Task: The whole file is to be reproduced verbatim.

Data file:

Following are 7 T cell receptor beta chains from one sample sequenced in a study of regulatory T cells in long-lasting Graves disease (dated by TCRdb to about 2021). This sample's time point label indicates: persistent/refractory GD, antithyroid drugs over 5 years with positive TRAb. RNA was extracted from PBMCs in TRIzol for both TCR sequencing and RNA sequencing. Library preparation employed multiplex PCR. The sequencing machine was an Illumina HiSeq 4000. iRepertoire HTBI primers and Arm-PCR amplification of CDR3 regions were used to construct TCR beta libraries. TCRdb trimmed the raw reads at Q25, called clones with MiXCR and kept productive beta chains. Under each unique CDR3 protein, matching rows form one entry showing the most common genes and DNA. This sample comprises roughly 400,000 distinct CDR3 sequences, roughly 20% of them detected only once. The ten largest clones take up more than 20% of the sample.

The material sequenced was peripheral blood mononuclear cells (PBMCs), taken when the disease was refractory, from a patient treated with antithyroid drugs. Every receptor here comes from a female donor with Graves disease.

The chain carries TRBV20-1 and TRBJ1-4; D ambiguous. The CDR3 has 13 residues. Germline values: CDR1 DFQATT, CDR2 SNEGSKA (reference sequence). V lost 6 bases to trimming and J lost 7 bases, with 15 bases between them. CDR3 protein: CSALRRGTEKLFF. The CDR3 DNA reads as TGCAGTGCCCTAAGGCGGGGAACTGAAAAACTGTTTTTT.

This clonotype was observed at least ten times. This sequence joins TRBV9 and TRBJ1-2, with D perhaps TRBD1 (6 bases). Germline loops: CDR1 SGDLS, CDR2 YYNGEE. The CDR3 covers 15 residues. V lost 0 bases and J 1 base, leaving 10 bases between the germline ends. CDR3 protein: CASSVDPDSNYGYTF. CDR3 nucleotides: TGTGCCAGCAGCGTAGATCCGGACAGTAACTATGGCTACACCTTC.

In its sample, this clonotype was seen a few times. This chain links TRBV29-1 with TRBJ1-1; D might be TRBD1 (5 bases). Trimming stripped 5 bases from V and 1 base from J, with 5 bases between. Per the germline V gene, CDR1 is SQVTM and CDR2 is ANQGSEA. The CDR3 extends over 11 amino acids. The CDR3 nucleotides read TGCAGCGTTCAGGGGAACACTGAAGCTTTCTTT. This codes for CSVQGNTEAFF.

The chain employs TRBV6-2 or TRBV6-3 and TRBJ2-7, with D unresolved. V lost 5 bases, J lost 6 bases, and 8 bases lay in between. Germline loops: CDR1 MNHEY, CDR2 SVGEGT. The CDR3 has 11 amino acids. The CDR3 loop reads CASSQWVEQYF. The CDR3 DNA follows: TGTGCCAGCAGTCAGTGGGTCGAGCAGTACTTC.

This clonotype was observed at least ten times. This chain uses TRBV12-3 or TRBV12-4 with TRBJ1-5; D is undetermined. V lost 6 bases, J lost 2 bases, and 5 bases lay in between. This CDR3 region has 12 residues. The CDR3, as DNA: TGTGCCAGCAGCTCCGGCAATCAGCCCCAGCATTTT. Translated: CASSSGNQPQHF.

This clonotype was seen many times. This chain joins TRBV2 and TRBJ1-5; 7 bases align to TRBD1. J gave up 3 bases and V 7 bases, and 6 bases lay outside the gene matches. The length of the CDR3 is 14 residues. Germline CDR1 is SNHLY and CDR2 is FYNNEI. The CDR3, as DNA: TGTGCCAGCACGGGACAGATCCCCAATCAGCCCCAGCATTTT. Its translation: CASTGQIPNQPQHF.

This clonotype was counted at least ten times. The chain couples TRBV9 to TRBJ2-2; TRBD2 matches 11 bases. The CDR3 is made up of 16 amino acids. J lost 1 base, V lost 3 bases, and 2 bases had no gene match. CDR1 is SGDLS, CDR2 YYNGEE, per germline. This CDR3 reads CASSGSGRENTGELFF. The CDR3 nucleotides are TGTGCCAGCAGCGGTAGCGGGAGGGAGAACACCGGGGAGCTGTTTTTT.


Following are 7 T cell receptor beta chains from one sample sequenced in a study of regulatory T cells in long-lasting Graves disease (dated by TCRdb to about 2021). This sample's time point label indicates: persistent/refractory GD, antithyroid drugs over 5 years with positive TRAb. RNA was extracted from PBMCs in TRIzol for both TCR sequencing and RNA sequencing. Library preparation employed multiplex PCR. The sequencing machine was an Illumina HiSeq 4000. iRepertoire HTBI primers and Arm-PCR amplification of CDR3 regions were used to construct TCR beta libraries. TCRdb trimmed the raw reads at Q25, called clones with MiXCR and kept productive beta chains. Under each unique CDR3 protein, matching rows form one entry showing the most common genes and DNA. This sample comprises roughly 400,000 distinct CDR3 sequences, roughly 20% of them detected only once. The ten largest clones take up more than 20% of the sample.

The material sequenced was peripheral blood mononuclear cells (PBMCs), taken when the disease was refractory, from a patient treated with antithyroid drugs. Every receptor here comes from a female donor with Graves disease.

The chain carries TRBV20-1 and TRBJ1-4; D ambiguous. The CDR3 has 13 residues. Germline values: CDR1 DFQATT, CDR2 SNEGSKA (reference sequence). V lost 6 bases to trimming and J lost 7 bases, with 15 bases between them. CDR3 protein: CSALRRGTEKLFF. The CDR3 DNA reads as TGCAGTGCCCTAAGGCGGGGAACTGAAAAACTGTTTTTT.

This clonotype was observed at least ten times. This sequence joins TRBV9 and TRBJ1-2, with D perhaps TRBD1 (6 bases). Germline loops: CDR1 SGDLS, CDR2 YYNGEE. The CDR3 covers 15 residues. V lost 0 bases and J 1 base, leaving 10 bases between the germline ends. CDR3 protein: CASSVDPDSNYGYTF. CDR3 nucleotides: TGTGCCAGCAGCGTAGATCCGGACAGTAACTATGGCTACACCTTC.

In its sample, this clonotype was seen a few times. This chain links TRBV29-1 with TRBJ1-1; D might be TRBD1 (5 bases). Trimming stripped 5 bases from V and 1 base from J, with 5 bases between. Per the germline V gene, CDR1 is SQVTM and CDR2 is ANQGSEA. The CDR3 extends over 11 amino acids. The CDR3 nucleotides read TGCAGCGTTCAGGGGAACACTGAAGCTTTCTTT. This codes for CSVQGNTEAFF.

The chain employs TRBV6-2 or TRBV6-3 and TRBJ2-7, with D unresolved. V lost 5 bases, J lost 6 bases, and 8 bases lay in between. Germline loops: CDR1 MNHEY, CDR2 SVGEGT. The CDR3 has 11 amino acids. The CDR3 loop reads CASSQWVEQYF. The CDR3 DNA follows: TGTGCCAGCAGTCAGTGGGTCGAGCAGTACTTC.

This clonotype was observed at least ten times. This chain uses TRBV12-3 or TRBV12-4 with TRBJ1-5; D is undetermined. V lost 6 bases, J lost 2 bases, and 5 bases lay in between. This CDR3 region has 12 residues. The CDR3, as DNA: TGTGCCAGCAGCTCCGGCAATCAGCCCCAGCATTTT. Translated: CASSSGNQPQHF.

This clonotype was seen many times. This chain joins TRBV2 and TRBJ1-5; 7 bases align to TRBD1. J gave up 3 bases and V 7 bases, and 6 bases lay outside the gene matches. The length of the CDR3 is 14 residues. Germline CDR1 is SNHLY and CDR2 is FYNNEI. The CDR3, as DNA: TGTGCCAGCACGGGACAGATCCCCAATCAGCCCCAGCATTTT. Its translation: CASTGQIPNQPQHF.

This clonotype was counted at least ten times. The chain couples TRBV9 to TRBJ2-2; TRBD2 matches 11 bases. The CDR3 is made up of 16 amino acids. J lost 1 base, V lost 3 bases, and 2 bases had no gene match. CDR1 is SGDLS, CDR2 YYNGEE, per germline. This CDR3 reads CASSGSGRENTGELFF. The CDR3 nucleotides are TGTGCCAGCAGCGGTAGCGGGAGGGAGAACACCGGGGAGCTGTTTTTT.